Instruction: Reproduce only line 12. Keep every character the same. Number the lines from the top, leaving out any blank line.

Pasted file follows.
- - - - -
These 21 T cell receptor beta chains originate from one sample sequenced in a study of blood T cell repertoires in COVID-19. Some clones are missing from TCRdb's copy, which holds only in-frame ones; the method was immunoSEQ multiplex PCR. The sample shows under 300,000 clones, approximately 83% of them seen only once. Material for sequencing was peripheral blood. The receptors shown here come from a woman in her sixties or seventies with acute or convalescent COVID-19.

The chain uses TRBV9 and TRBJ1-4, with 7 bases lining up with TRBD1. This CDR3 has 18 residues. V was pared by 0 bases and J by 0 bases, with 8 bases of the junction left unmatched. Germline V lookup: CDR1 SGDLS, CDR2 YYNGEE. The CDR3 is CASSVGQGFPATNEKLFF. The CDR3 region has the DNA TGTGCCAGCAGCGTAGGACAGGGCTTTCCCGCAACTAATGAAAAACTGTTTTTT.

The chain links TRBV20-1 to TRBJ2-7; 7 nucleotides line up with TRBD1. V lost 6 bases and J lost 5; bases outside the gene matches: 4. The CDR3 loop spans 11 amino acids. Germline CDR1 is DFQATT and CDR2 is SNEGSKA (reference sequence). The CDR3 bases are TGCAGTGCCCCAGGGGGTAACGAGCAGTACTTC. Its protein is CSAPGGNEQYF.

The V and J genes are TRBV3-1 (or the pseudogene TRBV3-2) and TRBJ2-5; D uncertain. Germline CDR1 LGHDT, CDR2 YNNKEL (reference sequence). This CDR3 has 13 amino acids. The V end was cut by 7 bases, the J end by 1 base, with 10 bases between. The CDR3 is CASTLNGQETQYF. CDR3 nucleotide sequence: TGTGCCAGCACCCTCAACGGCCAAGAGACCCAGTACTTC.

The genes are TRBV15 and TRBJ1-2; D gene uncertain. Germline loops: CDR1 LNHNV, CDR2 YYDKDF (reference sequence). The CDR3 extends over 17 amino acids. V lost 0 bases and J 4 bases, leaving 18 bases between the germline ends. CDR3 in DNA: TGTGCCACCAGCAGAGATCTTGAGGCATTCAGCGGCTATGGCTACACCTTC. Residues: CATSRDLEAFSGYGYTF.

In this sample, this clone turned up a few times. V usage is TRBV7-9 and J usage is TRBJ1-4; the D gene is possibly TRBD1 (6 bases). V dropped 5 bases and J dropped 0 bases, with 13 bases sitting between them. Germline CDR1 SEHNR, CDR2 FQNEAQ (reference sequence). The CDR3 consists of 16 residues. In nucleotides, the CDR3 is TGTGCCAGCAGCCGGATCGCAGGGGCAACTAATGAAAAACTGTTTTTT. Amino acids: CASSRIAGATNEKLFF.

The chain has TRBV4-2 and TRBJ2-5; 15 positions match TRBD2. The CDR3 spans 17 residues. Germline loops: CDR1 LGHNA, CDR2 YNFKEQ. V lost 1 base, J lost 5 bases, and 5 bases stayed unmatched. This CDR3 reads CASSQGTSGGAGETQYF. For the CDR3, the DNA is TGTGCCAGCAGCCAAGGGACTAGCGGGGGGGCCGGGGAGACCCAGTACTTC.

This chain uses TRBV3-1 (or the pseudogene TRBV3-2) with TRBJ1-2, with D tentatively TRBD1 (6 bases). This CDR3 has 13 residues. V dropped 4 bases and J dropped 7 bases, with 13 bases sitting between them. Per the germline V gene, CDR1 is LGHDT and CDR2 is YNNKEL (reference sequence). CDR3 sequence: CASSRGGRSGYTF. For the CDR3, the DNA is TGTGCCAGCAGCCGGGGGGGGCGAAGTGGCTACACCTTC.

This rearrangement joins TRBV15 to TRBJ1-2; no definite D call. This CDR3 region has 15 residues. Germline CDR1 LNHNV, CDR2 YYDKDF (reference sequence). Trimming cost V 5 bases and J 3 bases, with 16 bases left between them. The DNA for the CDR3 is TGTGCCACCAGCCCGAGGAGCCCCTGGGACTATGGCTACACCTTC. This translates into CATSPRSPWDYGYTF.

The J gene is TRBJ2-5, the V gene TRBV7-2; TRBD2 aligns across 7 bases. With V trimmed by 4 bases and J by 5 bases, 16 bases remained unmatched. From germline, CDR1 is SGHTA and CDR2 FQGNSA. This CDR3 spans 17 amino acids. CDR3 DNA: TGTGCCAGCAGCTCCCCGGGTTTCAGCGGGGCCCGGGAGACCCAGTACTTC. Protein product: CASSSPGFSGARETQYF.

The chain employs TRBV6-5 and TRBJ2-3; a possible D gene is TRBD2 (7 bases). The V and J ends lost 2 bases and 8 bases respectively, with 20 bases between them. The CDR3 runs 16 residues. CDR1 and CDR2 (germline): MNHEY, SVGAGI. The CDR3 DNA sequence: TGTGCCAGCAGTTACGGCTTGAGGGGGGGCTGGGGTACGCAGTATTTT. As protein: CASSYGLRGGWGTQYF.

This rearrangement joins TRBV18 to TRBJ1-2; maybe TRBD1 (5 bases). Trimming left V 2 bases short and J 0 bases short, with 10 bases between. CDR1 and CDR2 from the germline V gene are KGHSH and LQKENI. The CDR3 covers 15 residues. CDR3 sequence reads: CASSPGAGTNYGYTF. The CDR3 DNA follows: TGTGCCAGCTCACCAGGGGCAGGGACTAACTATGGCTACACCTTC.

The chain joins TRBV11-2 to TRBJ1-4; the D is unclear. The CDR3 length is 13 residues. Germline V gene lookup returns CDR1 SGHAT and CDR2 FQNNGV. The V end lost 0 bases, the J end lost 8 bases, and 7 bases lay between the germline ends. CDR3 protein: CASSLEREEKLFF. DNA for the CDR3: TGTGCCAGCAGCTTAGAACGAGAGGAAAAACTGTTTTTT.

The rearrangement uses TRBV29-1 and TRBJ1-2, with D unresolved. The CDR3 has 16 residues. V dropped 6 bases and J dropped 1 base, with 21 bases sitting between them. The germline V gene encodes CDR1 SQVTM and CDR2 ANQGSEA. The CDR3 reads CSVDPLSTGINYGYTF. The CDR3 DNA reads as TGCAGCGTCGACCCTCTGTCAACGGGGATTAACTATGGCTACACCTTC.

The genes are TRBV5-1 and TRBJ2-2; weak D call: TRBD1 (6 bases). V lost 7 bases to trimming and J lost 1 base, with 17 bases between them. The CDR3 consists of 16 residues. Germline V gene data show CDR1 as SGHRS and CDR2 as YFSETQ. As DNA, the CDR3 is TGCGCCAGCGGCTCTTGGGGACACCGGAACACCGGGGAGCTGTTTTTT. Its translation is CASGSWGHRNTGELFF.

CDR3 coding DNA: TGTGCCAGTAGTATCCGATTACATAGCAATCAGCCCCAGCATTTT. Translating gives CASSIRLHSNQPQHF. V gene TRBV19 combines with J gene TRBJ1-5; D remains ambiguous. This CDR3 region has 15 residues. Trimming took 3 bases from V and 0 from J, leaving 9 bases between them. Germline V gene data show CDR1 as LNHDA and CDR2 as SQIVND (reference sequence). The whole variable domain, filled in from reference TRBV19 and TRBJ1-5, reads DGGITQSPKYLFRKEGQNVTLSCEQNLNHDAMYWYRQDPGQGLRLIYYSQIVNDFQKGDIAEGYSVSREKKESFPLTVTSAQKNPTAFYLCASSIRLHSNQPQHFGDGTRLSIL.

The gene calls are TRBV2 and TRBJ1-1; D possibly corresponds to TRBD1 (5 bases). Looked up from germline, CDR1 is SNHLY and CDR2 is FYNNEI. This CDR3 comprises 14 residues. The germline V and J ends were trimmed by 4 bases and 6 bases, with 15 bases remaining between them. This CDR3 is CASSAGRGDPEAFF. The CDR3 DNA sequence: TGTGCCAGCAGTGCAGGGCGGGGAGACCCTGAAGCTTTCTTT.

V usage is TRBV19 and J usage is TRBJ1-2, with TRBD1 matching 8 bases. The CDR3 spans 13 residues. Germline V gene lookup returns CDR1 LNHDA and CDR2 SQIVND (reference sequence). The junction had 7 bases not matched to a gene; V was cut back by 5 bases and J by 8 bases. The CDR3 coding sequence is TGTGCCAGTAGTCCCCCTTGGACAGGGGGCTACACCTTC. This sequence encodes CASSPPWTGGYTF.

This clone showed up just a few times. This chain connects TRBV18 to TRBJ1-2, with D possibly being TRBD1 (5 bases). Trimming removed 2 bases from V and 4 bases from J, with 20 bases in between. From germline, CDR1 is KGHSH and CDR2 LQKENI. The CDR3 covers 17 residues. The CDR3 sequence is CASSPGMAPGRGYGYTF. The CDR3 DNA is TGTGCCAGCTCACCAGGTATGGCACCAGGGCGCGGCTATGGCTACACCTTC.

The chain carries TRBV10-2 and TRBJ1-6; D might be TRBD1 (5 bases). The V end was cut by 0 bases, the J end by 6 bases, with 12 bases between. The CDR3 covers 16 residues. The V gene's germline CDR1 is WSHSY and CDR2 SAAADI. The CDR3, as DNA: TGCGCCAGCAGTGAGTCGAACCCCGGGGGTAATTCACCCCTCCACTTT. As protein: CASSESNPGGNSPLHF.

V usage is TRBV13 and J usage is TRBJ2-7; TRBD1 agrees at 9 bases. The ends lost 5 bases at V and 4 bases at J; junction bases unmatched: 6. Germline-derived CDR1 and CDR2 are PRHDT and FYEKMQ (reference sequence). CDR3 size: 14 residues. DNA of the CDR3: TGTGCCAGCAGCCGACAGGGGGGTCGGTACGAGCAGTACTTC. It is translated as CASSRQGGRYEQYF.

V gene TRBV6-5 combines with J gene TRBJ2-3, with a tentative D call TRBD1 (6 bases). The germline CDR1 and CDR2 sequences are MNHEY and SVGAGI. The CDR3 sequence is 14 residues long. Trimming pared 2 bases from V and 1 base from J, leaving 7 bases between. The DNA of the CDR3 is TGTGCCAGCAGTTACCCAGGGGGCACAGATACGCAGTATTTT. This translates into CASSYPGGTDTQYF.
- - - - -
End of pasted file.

This rearrangement joins TRBV18 to TRBJ1-2; maybe TRBD1 (5 bases). Trimming left V 2 bases short and J 0 bases short, with 10 bases between. CDR1 and CDR2 from the germline V gene are KGHSH and LQKENI. The CDR3 covers 15 residues. CDR3 sequence reads: CASSPGAGTNYGYTF. The CDR3 DNA follows: TGTGCCAGCTCACCAGGGGCAGGGACTAACTATGGCTACACCTTC.